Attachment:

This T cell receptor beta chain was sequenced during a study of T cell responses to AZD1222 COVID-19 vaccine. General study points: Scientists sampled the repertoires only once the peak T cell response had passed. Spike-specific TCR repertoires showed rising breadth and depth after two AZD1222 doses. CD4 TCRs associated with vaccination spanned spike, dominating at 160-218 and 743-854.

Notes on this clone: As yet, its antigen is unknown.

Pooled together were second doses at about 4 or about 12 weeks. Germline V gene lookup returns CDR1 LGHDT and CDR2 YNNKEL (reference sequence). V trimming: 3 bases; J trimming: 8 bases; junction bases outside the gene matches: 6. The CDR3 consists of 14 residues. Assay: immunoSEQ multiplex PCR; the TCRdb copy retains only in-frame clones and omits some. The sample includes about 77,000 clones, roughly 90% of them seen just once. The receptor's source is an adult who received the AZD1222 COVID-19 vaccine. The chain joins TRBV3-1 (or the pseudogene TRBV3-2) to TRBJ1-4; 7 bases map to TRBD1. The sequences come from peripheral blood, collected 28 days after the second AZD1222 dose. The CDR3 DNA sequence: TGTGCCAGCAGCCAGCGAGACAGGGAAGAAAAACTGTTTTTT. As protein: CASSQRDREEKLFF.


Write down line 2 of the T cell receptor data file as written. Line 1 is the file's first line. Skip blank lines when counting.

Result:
Notes on this clone: As yet, its antigen is unknown.